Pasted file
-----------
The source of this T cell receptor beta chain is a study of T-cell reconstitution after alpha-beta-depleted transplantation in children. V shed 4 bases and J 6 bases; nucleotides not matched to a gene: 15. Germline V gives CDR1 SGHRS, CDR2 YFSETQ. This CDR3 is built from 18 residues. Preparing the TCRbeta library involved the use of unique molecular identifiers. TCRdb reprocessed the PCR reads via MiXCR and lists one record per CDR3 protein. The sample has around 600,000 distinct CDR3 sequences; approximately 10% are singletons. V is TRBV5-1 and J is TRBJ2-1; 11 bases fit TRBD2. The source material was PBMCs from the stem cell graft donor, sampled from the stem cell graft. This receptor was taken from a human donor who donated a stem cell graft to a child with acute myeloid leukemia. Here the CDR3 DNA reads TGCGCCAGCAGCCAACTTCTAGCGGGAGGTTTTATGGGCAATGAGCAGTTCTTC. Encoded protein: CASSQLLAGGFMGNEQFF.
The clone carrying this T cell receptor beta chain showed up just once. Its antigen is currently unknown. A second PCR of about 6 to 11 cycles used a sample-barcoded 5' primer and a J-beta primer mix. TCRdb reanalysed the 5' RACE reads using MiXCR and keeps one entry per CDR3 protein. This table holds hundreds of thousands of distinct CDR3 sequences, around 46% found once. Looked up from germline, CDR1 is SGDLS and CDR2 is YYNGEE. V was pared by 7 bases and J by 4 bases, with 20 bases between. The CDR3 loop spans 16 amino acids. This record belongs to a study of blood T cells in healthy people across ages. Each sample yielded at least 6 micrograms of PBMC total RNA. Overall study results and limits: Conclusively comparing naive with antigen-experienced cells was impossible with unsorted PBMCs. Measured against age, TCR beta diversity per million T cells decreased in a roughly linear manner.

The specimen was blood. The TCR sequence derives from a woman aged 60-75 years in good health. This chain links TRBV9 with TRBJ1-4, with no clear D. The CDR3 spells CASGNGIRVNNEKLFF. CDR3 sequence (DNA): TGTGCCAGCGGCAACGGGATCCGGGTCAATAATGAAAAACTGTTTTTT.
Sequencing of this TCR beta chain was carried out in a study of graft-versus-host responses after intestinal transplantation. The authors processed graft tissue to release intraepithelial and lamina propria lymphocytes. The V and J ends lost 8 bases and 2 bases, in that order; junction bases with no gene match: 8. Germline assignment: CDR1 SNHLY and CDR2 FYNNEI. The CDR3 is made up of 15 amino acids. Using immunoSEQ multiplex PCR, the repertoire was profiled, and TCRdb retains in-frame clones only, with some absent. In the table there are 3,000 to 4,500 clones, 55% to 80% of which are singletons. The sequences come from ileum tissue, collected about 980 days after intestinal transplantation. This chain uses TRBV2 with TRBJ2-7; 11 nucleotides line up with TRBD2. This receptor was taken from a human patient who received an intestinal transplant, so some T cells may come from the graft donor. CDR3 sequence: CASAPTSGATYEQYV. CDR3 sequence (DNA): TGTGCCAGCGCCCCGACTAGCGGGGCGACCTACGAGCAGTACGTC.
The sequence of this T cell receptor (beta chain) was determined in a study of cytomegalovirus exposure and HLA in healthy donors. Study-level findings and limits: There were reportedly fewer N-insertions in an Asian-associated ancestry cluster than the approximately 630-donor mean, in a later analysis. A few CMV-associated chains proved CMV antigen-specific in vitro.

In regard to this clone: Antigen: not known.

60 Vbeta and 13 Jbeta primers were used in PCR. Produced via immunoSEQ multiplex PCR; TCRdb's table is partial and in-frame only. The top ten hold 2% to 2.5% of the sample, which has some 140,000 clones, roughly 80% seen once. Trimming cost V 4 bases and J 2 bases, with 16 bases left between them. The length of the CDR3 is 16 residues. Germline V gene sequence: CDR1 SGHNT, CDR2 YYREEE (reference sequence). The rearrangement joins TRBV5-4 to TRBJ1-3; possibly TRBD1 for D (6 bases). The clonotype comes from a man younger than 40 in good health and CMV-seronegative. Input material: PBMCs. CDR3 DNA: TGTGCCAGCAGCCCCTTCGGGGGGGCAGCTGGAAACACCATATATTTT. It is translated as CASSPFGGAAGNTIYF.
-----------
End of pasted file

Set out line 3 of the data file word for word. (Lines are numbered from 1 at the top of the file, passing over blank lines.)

The specimen was blood. The TCR sequence derives from a woman aged 60-75 years in good health. This chain links TRBV9 with TRBJ1-4, with no clear D. The CDR3 spells CASGNGIRVNNEKLFF. CDR3 sequence (DNA): TGTGCCAGCGGCAACGGGATCCGGGTCAATAATGAAAAACTGTTTTTT.